WASHINGTON, D.C. – Today, House Judiciary Subcommittee on Crime, Terrorism, Homeland Security, and Investigations Chairman Jim Sensenbrenner (R-Wis.) and House Judiciary Committee Ranking Member John Conyers, Jr. (D-Mich.) reintroduced the bipartisan Voting Rights Amendment Act of 2017 (VRAA), which would fully restore and modernize the original Voting Rights Act (VRA) of 1965 to reflect today’s societal needs and challenges.
One of the VRA’s core protections is its preclearance system, which previously required states with a documented history of discrimination to allow the federal government to review changes to voting laws and practices before they were implemented. This provision was struck down in 2013 by the Supreme Court in Shelby v. Holder, where the court held that while preclearance is constitutional; it is unconstitutional to apply it to states based on the 1965 formula.
Congressmen Sensenbrenner and Conyers introduced the Voting Rights Amendment Act of 2017 in response to this ruling. The VRAA would make all states and jurisdictions eligible for coverage formula based on voting violations in the last 15 years. Key elements of the legislation include:
- Applies equally to every state in the country and only applies if a state has a documented history of discrimination.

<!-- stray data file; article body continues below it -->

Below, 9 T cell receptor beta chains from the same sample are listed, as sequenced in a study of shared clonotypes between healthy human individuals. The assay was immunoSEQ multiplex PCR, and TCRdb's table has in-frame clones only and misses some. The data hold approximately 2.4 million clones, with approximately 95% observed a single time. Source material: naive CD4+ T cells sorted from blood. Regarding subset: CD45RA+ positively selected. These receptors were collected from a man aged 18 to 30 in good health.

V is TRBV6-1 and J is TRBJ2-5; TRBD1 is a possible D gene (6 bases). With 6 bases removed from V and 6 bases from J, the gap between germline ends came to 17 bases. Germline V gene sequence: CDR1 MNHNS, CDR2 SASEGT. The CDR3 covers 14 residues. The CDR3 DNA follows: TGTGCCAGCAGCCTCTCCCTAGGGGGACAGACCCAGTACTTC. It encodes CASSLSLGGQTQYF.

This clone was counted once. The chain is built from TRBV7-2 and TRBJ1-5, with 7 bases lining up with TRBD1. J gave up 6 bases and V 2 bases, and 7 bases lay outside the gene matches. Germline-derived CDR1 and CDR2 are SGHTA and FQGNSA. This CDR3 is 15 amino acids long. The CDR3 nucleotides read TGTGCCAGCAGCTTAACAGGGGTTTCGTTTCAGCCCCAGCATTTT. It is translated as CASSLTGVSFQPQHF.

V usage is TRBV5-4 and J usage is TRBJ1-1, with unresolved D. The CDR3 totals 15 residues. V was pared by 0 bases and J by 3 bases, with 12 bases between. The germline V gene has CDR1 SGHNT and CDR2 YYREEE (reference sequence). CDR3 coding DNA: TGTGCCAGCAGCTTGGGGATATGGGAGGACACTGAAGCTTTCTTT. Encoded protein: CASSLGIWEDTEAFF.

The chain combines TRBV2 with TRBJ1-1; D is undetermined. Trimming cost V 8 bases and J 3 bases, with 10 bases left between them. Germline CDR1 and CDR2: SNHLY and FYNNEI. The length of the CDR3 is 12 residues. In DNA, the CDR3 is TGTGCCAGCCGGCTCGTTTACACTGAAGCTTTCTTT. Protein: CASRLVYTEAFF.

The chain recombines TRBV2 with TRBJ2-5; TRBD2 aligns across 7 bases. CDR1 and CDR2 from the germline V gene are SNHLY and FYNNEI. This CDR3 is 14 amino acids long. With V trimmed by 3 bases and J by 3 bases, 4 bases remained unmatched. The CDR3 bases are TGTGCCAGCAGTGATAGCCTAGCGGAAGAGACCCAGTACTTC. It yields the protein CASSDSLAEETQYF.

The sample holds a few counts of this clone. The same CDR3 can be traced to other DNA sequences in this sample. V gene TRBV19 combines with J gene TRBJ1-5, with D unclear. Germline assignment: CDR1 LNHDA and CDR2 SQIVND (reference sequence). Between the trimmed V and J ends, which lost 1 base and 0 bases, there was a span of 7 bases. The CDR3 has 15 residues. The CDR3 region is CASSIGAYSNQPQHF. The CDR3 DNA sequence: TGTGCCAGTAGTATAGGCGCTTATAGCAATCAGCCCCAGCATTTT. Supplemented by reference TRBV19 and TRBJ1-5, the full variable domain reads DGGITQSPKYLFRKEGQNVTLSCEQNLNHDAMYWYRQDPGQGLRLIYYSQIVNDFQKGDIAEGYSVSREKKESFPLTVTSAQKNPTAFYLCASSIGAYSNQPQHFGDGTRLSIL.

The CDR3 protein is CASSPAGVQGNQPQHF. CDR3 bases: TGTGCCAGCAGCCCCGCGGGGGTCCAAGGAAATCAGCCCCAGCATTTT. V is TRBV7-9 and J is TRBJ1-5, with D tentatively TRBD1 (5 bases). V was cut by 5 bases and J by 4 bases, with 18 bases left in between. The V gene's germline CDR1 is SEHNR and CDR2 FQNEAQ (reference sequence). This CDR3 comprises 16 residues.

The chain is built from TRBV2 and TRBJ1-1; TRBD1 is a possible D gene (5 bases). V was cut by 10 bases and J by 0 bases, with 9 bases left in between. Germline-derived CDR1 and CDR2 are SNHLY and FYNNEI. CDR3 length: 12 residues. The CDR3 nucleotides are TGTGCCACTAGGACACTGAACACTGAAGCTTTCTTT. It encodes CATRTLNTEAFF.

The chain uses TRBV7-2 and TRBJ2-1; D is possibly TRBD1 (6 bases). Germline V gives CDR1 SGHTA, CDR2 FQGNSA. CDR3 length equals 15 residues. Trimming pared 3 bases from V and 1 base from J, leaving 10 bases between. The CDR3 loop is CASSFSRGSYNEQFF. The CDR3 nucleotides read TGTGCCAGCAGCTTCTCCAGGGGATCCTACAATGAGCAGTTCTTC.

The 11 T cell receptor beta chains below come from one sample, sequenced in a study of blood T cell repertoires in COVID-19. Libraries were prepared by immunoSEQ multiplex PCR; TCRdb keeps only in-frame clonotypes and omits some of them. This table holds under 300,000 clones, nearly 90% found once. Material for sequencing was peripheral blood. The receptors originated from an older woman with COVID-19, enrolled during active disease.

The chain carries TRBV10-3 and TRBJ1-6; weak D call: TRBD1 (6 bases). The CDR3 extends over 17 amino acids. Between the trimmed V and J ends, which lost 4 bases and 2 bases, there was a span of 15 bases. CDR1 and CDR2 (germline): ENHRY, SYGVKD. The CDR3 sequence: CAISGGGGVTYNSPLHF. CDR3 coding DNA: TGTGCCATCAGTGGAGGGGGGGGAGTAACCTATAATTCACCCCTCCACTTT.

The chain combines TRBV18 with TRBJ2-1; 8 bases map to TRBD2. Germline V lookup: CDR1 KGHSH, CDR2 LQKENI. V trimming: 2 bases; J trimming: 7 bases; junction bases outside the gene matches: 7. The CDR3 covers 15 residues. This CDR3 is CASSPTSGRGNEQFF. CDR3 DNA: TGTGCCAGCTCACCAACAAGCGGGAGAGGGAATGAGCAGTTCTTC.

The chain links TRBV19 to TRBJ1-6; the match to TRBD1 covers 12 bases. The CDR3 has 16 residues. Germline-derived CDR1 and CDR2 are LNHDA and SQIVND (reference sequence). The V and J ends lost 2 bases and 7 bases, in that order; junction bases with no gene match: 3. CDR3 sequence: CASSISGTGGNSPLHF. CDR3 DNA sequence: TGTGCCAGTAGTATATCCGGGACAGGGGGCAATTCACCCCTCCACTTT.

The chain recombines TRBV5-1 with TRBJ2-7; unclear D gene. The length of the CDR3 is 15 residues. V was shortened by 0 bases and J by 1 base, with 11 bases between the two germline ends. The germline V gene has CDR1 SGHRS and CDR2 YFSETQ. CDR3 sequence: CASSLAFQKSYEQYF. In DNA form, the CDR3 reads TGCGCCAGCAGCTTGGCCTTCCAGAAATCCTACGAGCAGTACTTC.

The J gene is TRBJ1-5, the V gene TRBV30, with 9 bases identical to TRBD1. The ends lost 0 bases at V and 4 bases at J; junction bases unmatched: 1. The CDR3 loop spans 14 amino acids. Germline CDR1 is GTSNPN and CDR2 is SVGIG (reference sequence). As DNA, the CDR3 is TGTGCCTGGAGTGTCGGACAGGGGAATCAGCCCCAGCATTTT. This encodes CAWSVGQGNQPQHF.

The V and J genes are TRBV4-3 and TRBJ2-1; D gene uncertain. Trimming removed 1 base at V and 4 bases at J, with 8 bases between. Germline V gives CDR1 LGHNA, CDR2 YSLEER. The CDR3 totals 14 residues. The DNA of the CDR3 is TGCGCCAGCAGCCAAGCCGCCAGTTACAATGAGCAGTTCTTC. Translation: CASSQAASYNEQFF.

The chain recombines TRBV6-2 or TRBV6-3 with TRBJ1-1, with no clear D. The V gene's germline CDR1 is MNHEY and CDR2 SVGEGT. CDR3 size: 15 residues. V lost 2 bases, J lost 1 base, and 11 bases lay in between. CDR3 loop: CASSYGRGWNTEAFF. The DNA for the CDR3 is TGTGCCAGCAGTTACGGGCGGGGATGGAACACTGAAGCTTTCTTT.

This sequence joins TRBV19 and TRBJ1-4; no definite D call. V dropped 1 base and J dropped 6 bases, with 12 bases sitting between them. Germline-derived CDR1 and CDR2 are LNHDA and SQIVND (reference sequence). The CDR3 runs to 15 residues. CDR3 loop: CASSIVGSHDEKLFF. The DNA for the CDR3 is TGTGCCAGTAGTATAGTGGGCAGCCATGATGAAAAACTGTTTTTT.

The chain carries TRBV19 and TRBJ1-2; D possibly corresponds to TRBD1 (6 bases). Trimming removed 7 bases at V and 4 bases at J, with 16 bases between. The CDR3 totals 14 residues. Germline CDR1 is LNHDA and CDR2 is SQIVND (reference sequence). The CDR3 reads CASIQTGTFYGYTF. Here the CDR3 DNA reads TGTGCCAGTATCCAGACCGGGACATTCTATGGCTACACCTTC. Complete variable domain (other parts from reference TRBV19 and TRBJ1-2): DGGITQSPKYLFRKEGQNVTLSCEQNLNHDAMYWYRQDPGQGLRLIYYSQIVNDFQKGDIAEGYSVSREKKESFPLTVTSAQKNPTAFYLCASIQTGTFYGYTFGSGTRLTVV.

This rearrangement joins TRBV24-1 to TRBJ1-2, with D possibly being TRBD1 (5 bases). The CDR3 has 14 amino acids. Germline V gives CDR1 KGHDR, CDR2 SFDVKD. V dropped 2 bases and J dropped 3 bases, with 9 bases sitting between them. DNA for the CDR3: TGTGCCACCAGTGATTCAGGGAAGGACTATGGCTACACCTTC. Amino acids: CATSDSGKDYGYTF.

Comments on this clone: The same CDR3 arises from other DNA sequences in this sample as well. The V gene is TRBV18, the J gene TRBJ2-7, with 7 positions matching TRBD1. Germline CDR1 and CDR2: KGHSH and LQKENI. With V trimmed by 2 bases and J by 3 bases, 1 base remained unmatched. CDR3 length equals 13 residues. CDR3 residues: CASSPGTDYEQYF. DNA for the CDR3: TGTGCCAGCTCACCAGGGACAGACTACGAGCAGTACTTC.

- States would only be subject to preclearance if they have committed five voting violations in the last 15 years.
- Provides greater transparency in elections so that voters are made aware of any changes to polling times, dates, locations, and protocols. The additional sunlight will deter discrimination from occurring and protect voters from discrimination.
- Allows for preliminary relief to be obtained more readily, given that voting rights cannot often be vindicated after an election is already over.
Congressman Sensenbrenner: “Every American – no matter the color of their skin – needs to know that we understand their right to vote is sacred. That is why reauthorizing the Voting Rights Act is so important. I’m confident that congressional leaders of both parties can come together in support of this modernized legislation and show their unfailing commitment to protecting that right.”
Congressman Conyers: “As a founding member of the Congressional Black Caucus who cosponsored the original Voting Rights Act in 1965, I have witnessed firsthand the stain that discrimination has placed on our democracy. The right to vote is the foundation of all other rights and the Voting Rights Act was critical to ensuring equal access to the ballot box for all Americans. In the wake of the 2013 Supreme Court decision, some states immediately worked to roll back the progress that has been made. Congress has a long history of protecting and expanding access to the ballot box and it should continue to build on that legacy by fully restoring and enhancing the Voting Rights Act.”President Lyndon Johnson signed the Voting Rights Act into law in August of 1965, and it has been reauthorized four times since. President George W. Bush signed the most recent reauthorization into law in 2006, after the House voted 390-33 and the Senate 98-0 in favor of the legislation.